The Lacombe Afghanistan Memorial was officially unveiled and dedicated last week in a moving ceremony.
Officials, local politicians and members of the public gathered at Fairview Cemetery Veteran’s Field of Honour for the LAVIII memorial dedication on Saturday afternoon.
“This project has been underway for a little over 18 months now, and I’m delighted to welcome all of you to the City of Lacombe for the unveiling of the memorial here today,” said Mayor Steve Christie.
It was due to the efforts of the federal government, the province, the City of Lacombe along with the Royal Canadian Legion and many Lacombe citizens, that the realization of having the monument – a Canadian Light Armour Vehicle III (LAVIII) – in the local cemetery came to be. The memorial pays tribute to the 40,000 Canadian soldiers who served in Afghanistan and the 162 Canadian soldiers who lost their lives in service to their country.
The last soldier who lost his life in Afghanistan was Lacombe resident Master Cpl. Byron Greff, who served in the Third Battalion Princess Patricia’s Canadian Light Infantry.
Red Deer-Lacombe MP Blaine Calkins said, “Every once in while, when evil rears its head around the world, and it has real consequences for the people in it – we have to send our men and women. And there are consequences for those families here at home. Make no mistake – members of parliament know this very well,” he said, before personally thanking members of the Greff family for being at the dedication ceremony.
“Byron grew up in Lacombe and he went to school here,” said Calkins. “He met (his wife) Lindsay in Edmonton after completing his basic training. Byron was a well-respected soldier with the Princess Patricia’s. He was also a devoted husband and father.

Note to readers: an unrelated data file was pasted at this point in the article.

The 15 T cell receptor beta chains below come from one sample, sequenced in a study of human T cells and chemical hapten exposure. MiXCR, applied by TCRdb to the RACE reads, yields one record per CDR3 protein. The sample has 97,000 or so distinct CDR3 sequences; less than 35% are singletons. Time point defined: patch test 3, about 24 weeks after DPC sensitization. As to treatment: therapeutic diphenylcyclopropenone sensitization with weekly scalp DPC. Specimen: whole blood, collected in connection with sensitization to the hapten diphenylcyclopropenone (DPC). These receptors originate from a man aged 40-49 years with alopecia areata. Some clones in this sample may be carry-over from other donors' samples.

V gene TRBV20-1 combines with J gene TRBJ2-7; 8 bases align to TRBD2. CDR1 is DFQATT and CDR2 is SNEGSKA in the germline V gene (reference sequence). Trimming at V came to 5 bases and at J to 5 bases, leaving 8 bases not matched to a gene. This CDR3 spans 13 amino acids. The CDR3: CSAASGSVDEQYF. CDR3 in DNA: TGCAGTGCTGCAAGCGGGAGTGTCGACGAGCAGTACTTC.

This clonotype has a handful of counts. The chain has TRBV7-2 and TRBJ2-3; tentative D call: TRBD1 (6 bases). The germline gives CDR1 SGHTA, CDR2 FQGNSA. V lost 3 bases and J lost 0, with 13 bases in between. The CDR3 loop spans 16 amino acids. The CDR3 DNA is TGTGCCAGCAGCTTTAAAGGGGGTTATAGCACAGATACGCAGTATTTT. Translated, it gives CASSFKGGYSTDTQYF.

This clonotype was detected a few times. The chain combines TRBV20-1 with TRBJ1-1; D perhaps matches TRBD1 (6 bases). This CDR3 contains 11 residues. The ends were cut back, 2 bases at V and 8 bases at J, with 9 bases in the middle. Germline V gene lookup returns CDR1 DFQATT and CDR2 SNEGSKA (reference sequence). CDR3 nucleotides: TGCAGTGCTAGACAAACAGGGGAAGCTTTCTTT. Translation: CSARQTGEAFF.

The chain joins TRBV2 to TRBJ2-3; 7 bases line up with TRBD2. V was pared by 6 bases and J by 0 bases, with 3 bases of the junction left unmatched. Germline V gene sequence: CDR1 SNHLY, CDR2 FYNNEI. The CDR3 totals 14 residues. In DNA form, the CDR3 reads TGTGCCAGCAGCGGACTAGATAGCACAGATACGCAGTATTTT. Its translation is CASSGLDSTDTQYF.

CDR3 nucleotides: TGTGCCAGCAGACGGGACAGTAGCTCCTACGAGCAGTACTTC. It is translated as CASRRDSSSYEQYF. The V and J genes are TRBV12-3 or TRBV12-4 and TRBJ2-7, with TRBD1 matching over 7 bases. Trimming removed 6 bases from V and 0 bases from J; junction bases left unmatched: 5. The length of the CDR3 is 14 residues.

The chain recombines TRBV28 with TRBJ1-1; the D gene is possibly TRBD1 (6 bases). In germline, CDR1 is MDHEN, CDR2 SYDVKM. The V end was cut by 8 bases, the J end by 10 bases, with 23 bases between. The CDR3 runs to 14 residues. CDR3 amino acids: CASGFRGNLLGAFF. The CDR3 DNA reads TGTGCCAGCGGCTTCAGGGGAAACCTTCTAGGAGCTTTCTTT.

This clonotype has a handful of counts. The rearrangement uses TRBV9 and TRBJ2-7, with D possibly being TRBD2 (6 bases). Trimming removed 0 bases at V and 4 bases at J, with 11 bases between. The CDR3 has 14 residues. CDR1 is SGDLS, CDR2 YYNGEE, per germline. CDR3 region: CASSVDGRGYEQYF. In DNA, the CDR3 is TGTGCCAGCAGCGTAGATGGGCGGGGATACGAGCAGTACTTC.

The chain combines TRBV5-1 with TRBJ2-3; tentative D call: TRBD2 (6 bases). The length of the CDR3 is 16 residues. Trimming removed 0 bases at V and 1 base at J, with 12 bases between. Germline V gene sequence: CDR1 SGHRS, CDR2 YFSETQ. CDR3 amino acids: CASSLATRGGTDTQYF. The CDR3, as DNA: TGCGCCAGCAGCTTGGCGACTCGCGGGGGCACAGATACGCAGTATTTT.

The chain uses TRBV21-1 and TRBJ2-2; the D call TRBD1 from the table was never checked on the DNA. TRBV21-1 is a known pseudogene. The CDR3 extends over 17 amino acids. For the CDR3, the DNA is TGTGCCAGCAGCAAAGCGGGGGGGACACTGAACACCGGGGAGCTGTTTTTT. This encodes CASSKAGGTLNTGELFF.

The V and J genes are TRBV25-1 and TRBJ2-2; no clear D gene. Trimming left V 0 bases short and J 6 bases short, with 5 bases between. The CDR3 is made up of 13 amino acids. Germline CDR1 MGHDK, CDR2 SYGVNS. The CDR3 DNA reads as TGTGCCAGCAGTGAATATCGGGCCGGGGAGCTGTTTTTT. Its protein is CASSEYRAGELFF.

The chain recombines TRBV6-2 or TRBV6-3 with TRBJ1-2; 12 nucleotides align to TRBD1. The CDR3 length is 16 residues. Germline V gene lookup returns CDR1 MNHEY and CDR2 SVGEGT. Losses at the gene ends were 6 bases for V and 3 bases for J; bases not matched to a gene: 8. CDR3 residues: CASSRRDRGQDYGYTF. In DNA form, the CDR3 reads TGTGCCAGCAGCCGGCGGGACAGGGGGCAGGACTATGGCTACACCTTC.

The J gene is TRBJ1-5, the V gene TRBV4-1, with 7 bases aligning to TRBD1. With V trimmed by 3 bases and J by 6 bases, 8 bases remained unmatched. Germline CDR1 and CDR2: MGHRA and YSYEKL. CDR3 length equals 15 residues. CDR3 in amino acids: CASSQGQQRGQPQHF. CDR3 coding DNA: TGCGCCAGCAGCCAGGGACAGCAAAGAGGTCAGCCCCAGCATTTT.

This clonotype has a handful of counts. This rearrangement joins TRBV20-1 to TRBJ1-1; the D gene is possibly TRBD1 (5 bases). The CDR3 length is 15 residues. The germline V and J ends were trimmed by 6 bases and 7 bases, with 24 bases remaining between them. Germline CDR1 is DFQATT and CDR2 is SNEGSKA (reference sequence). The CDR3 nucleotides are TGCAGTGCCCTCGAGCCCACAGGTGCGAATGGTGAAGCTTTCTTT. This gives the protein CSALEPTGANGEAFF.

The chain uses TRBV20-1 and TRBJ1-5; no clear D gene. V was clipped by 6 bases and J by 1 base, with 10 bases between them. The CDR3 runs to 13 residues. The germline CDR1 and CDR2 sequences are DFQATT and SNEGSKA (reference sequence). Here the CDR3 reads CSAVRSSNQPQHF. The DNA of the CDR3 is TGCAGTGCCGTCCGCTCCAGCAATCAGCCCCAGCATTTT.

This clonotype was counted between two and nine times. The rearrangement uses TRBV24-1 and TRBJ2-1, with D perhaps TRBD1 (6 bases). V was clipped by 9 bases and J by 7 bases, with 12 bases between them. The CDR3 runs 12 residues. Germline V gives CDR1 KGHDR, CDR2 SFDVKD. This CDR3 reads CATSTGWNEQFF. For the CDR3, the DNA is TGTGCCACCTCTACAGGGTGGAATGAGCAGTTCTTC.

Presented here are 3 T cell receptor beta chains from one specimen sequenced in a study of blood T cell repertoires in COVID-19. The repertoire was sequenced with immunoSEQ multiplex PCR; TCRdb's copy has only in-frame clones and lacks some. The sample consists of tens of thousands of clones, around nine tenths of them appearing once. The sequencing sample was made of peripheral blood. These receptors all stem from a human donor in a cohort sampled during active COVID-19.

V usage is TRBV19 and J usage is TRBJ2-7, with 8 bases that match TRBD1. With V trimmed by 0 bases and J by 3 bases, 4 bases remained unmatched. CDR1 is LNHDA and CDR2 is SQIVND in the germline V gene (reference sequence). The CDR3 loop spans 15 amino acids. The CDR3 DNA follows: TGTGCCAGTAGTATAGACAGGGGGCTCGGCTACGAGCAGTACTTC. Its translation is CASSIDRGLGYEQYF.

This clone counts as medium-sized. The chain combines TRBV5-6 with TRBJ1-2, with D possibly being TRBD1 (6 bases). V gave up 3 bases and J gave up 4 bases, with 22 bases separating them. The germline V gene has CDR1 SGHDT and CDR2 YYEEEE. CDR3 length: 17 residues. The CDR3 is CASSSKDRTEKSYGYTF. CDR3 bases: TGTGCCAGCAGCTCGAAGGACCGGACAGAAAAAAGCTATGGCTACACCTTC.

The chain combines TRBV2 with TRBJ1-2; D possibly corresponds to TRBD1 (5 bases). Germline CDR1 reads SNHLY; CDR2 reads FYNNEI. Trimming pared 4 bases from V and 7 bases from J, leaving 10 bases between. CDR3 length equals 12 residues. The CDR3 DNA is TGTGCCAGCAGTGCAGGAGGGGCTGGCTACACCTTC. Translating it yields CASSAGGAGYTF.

“My hope is that this monument leaves a lasting heartfelt impression for our troops and the families it’s dedicated to. I hope it leaves a lasting memory for our community that comes to view it.”
Ron Orr, MLA for Lacombe-Ponoka, said what an absolute privilege it is to have the memorial here in Lacombe.
“I especially want to thank our MP Blaine Calkins because this would not have happened without his leadership. It was his vision and his work that called together the committee in the first place to see this through. So thank you to Blaine and your committee for what you have done to make this a reality,” he said.
Orr said that one of the things that is remembered in this monument is honouring 40,000 Canadian soldiers who served in Afghanistan.
Susan Churchill, president of the Royal Canadian Legion branch #79, said that freedom comes from those who have dedicated their lives to ensuring that we as a country have the rights and freedoms to make our own choices.
“The conflict in Afghanistan has been Canada’s longest conflict, and most significant engagement since our involvement in the Korean War,” she said. “The peace and comforts that we enjoy have come at a price of which 162 men and women paid the ultimate sacrifice in Afghanistan. This affects us here in Lacombe because Master Corporal Byron Greff – the last Canadian soldier killed in action – was from our very own City.
Lacombe native Bryce Talsma joined the Canadian forces in 2006 as a direct entry officer. In 2008, he completed training as an infantry officer and was signed to the First Battalion Princess Patricia’s Canadian Light Infantry, said Calkins.
“In September of 2009 until April of 2010, he had the distinction and honour of commanding a mechanized infantry platoon in southern Afghanistan in the harshest environments he had every seen, with pride – working with the Canadian troops for a more free, and peaceful Afghanistan. Bryce played an important role in our fundraising efforts when he volunteered to come out and talk to our community about the LAVIII earlier this year.”
Talsma said having his own community supported the establishing of the monument in Lacombe was extremely meaningful.
“Today we are unveiling this Light Armoured vehicle – a symbol for some of violence and destruction – a symbol of war. For those who have served and fought in Afghanistan, and for me, it became a symbol of hope and of security. A symbol of Canada,” he said.